Napster Chairman and Chief Executive Chris Gorog on Tuesday said Apple Computer Inc., the digital music market giant that popularized the sale songs online for 99 cents each, would be, er, ignorant of a shift in the market if it fails to start selling monthly or annual subscriptions to its iTunes service.
“I would be absolutely shocked if they (Apple) did not enter the subscription business. It would be idiotic not to,” Gorog said at the Reuters Global Technology, Media and Telecoms Summit in New York.
Napster, which runs a subscription-based online music service, has one of the best known names in the business but has failed to put a dent in Apple’s 80 percent market share.
The CEO of the reinvented Napster also defended Steve Jobs’ line against the record labels on pricing for digital downloads.
Listen to Napster Chairman and Chief Executive Chris Gorog call variable pricing for music and downloads “a bad idea. Period. Full stop.”
Psssst! Got $2 and looking for a copy of, say, Harry Potter or Lord of the Rings on DVD?
If you are shopping in China, where widespread piracy of software, music, films and other goods has provoked constant complaints from multinational companies and governments alike, you might be able to beat that price, a Time Warner senior executive confessed on Tuesday.
Speaking at the Reuters Global Technology, Media and Telecoms Summit on Tuesday, Jeffrey Bewkes, chief operating officer of Time Warner, whose recent blockbusters include Charlie and the Chocolate Factory and Syriana, said the company battles the street market for DVDs in China by offering legitimate products, in the right time period at the right price. That price is about $2 or $3.
Still, he admitted that the New York-based company, whose revenues topped $43 billion in 2005, is battling, for example, a guy selling DVDs on a blanket for $1.
He was then asked if he thought selling DVDs for $2 or $3 was cheap enough.
“Probably not,” he said.
Breathe easy, residents of Corning, New York — your biggest employer is staying put.
Peter Volanakis Chief Operating Officer, of Corning Inc., on Tuesday said the company, which makes fiber optic cable and liquid crystal glass used in TVs and computer displays, has no plans to leave the small town it has called home for some 130 years.
Asked if the comany, which earns two-thirds of its revenue outside of the U.S., was considering pulling up its roots, he said “No, that is our home.”
“That’s our headquarters, that’s where our laboratory is,” he said on Tuesday at the Reuters Global Technology, Media and Telecoms Summit in New York. “All roads for us lead back to our central laboratory (there).”
The vote of confidence for New York’s “Crystal City” comes as other household names in the state in recent years have significantly pared thier workforce, most notably camera and film maker Eastman Kodak and printer and copier maker Xerox Corp.
Harold Goddijn, Chief Executive of navigation systems maker TomTom, says the the GPS-based navigation systems are “still very much a guy thing.”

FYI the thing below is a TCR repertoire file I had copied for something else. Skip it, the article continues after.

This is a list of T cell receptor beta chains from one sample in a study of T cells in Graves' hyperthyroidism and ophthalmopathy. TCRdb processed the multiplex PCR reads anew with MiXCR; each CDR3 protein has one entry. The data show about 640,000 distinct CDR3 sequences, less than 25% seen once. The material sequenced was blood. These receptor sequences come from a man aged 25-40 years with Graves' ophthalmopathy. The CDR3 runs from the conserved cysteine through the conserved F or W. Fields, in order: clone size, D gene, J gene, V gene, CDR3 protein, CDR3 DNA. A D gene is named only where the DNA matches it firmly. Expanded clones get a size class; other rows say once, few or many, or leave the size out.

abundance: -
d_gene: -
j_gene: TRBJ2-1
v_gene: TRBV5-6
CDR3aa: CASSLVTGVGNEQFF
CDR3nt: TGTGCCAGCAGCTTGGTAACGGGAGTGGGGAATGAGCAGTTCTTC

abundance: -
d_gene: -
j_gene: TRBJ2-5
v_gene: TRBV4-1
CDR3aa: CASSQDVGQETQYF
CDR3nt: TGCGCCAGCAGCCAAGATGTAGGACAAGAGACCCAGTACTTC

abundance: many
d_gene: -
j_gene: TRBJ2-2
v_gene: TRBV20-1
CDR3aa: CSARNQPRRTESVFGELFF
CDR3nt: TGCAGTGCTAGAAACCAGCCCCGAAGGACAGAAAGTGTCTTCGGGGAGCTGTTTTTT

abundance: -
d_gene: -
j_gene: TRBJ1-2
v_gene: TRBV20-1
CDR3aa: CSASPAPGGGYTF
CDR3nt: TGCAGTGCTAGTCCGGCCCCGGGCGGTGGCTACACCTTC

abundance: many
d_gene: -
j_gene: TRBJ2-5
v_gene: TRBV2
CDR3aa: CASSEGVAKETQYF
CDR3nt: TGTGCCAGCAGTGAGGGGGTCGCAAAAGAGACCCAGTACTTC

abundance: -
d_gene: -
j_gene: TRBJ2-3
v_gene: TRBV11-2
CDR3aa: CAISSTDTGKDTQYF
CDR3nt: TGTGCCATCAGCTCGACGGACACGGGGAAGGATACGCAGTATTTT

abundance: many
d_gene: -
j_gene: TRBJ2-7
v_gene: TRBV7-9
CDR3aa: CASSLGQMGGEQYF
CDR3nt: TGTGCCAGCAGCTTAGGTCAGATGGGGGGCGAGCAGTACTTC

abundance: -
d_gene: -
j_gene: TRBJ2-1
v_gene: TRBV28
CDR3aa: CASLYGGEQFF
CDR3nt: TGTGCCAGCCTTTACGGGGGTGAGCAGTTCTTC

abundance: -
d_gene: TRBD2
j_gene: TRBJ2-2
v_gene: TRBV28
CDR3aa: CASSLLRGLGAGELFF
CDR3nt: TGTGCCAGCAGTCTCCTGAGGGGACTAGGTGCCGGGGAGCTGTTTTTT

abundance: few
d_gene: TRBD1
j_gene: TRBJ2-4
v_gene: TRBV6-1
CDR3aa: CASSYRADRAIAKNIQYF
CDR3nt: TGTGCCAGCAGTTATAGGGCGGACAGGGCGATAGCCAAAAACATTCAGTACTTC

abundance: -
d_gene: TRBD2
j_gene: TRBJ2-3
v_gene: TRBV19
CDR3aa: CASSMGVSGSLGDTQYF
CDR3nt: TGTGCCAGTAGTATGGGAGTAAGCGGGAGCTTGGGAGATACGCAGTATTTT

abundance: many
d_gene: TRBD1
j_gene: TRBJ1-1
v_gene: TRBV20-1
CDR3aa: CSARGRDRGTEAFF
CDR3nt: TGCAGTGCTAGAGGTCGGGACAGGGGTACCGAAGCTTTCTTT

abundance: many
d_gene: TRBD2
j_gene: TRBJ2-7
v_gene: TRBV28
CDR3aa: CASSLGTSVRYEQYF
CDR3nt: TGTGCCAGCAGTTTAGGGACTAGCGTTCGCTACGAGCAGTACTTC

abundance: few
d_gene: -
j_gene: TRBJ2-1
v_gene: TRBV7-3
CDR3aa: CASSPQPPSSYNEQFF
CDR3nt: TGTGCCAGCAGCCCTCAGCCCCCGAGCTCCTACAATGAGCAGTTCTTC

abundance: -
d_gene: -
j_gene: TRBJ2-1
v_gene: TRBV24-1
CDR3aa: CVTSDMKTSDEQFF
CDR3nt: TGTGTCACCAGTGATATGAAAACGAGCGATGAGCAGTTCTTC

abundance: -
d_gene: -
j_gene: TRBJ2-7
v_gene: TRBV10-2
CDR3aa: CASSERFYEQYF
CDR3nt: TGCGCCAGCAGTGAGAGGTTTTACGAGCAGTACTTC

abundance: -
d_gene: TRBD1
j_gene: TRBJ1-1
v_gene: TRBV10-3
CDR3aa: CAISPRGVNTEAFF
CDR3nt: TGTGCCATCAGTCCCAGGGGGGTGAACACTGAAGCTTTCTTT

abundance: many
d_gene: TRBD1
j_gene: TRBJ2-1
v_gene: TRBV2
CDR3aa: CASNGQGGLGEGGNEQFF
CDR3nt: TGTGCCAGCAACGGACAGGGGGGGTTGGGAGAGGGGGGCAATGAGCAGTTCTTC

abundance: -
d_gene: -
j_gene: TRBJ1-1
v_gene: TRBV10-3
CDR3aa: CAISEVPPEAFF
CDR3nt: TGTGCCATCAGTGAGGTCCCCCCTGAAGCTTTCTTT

BT Group’s take on broadband broadcasting is enthuisastic. At the summit today, the chief executive of BT Group’s consumer arm said of broadband TV, “We have spent tens of millions of pounds on it and we will spend more tens of millions of pounds.”
On Monday, Qwest CEO Richard Notebaert told the Reuters Technology, Media and Telecom Summit his company was in no rush to make the Internet TV push.
Ever wonder what you will look like a decade from now if you keep drinking nine beers a night? Accenture Chief Technology Officer Don Rippert has a view. Listen to him talk about Accenture’s idea for the “Persuasive Mirror.”
Read more about the Persuasive Mirror here.
Accenture’s Chief Technology Officer Don Rippert gives his views on what are some hot areas for investment in the tech sector. Open source looms large in his predictions… interesting because Accenture has long been a big promoter of Microsoft technologies. Follow the link below to hear his discussion or read the Reuters story.
Richard Notebaert, CEO of Qwest, gives his views on the company and the industry outlook. Here is the full audio of the interview with a panel of Reuters journalists led by Sinead Carew…. Listen to the interview
For more on Qwest, check out our video interviews with Qwest’s Notebaert and Sinead Carew report, Qwest CEO looks at deals outside telecom
Richard Notebaert, the chairman and chief executive of Qwest Communications says the telecom provider sees further ‘growth opportunity’ in offering high speed internet. Watch interview
CA’s chief executive John Swainson says India is a big growth market for the company. Watch interview
While Internet television may be the global rallying cry for phone companies seeking to wrest video customers away from cable and satellite television rivals, Richard Notebaert, the chairman and CEO of Qwest Communications, questions how ready customers are to buy IPTV, or Internet Protocol Television.
Quest is testing IPTV, but Notebaert doubts whether offering 200 channels over the Internet is much different from what customers now expect from existing television services. Weve got the (IPTV) stuff in the lab, a couple of trials, 20 meg(abytes) going to your home. We are not going to introduce a service that is not equal to or better than what the competitor has, he said, referring to cable TV rivals.
By contrast, rivals AT&T Inc. and Verizon, and to a lesser extent, BellSouth, are pouring investments into IPTV services. “Being a follower is not a bad thing,” he says.